# Comparing the stabilities of allylic, benzylic, and tertiary radicals

Which is the most stable free radical among the given species?
(1) $$\ce{CH2=CH-CH2^.}$$ (allyl radical)
(2) $$\ce{C6H5-CH2^.}$$ (benzyl radical)
(3) $$\ce{(H3C)3C^.}$$ (t-butyl radical)
(4) $$\ce{C2H5^.}$$ (ethyl radical)

The book claims the answer to be the allyl radical, option 1. But how can we definitely say that the allylic free radical is more stable, compared to the benzyl radical (option 2) which is also resonance-stabilised, or the tertiary radical (option 3) which has more hyperconjugative donation from α-hydrogen atoms?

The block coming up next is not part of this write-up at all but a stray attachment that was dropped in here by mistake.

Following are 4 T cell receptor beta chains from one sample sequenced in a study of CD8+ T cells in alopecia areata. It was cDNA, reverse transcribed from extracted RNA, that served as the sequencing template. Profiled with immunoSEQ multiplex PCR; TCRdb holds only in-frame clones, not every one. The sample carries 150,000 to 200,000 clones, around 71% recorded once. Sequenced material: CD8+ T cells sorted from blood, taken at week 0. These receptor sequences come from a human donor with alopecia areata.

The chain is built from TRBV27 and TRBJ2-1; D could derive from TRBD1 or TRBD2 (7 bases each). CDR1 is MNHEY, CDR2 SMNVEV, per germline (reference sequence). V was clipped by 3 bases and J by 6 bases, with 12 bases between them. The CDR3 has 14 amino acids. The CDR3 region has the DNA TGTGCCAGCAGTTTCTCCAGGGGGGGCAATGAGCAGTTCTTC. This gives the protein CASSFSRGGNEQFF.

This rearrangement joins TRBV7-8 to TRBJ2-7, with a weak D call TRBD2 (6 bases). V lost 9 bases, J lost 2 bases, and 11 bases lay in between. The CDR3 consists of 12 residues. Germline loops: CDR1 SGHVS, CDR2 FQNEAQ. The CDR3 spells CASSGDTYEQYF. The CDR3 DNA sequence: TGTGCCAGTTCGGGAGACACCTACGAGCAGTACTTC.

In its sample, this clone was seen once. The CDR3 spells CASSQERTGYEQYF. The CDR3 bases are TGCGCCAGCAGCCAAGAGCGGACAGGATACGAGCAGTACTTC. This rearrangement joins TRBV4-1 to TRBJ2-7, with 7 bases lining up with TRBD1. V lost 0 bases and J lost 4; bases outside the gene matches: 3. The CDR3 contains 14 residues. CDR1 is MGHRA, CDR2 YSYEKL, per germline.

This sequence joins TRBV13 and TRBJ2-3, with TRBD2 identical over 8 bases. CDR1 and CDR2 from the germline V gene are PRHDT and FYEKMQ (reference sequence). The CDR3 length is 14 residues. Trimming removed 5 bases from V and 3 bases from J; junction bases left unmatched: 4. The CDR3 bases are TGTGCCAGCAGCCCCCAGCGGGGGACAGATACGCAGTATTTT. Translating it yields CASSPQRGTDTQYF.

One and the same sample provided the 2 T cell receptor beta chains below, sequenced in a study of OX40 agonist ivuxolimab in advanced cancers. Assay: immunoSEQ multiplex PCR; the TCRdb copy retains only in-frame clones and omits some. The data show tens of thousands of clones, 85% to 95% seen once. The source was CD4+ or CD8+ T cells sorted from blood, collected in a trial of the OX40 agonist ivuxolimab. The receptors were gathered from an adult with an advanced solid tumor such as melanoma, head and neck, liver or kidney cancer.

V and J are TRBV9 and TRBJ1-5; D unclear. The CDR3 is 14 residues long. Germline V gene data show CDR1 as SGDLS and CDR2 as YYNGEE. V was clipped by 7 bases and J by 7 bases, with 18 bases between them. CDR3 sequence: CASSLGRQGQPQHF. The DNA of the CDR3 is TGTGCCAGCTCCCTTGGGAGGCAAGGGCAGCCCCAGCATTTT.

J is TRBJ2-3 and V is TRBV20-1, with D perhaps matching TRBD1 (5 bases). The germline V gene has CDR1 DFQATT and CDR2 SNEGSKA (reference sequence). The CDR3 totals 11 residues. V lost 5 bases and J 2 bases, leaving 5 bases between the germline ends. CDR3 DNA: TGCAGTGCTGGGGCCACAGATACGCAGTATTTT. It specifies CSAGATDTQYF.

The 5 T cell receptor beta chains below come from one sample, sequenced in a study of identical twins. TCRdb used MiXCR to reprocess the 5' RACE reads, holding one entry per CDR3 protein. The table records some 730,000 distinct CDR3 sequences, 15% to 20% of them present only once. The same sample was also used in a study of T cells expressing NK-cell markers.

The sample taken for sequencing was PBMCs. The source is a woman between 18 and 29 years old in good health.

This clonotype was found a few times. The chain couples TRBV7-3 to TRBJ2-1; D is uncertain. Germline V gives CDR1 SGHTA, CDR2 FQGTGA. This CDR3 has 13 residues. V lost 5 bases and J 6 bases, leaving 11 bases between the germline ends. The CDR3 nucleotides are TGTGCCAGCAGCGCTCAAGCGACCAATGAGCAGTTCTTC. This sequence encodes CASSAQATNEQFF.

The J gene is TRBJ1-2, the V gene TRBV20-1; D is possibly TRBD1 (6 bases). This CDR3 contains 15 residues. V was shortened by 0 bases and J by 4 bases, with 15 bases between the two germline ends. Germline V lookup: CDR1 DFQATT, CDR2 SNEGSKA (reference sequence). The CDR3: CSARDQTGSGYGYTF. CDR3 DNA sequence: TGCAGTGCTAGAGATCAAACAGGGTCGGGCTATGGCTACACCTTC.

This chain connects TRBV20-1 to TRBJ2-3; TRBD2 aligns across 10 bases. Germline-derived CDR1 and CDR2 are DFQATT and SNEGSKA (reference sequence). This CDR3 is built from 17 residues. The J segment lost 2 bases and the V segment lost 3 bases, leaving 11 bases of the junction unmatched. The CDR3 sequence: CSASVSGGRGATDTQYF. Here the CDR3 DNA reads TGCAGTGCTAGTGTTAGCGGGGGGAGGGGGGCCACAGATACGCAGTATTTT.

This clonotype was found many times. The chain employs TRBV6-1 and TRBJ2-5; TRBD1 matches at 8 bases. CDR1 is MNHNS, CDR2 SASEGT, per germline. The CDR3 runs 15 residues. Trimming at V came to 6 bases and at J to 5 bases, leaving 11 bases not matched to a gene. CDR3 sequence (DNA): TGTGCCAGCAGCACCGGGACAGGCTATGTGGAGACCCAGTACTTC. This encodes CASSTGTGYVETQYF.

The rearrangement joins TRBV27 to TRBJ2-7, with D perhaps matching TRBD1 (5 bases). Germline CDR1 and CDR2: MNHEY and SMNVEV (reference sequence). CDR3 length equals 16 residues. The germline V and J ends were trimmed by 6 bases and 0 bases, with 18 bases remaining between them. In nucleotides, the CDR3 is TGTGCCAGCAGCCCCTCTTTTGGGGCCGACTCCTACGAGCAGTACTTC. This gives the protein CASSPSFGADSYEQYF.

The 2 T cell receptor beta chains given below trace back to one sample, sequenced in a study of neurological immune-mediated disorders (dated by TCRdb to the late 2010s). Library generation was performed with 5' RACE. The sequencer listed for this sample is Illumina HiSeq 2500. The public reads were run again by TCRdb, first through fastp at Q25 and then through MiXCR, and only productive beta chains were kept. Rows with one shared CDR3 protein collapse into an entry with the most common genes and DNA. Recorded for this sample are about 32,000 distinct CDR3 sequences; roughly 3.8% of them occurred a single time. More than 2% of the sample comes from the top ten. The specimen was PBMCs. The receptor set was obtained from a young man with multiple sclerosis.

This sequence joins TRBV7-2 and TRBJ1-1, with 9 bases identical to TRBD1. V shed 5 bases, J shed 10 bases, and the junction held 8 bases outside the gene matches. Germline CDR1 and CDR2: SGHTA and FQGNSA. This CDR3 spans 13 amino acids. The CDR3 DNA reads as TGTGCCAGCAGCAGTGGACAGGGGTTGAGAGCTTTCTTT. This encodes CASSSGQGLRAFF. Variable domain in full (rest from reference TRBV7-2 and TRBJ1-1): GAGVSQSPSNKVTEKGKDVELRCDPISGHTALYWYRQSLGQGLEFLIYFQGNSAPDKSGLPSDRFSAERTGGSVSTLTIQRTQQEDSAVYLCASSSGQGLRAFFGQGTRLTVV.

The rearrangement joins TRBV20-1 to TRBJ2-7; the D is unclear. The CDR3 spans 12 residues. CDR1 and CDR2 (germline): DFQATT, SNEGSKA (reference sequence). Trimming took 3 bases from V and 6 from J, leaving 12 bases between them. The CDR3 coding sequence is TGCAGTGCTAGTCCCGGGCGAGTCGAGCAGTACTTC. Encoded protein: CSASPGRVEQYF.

• I just want to say your book is correct. In simple words in this case benzyl free radical has resonance but the mesomeric effect is not transmitted to the free radical simply because it does not have a LONE PAIR of electrons. And besides Benzene has a -I effect thus further withdrawing the electrons and making the free radical unstable. (Coz obviously it needs electrons) Jan 2 '20 at 5:51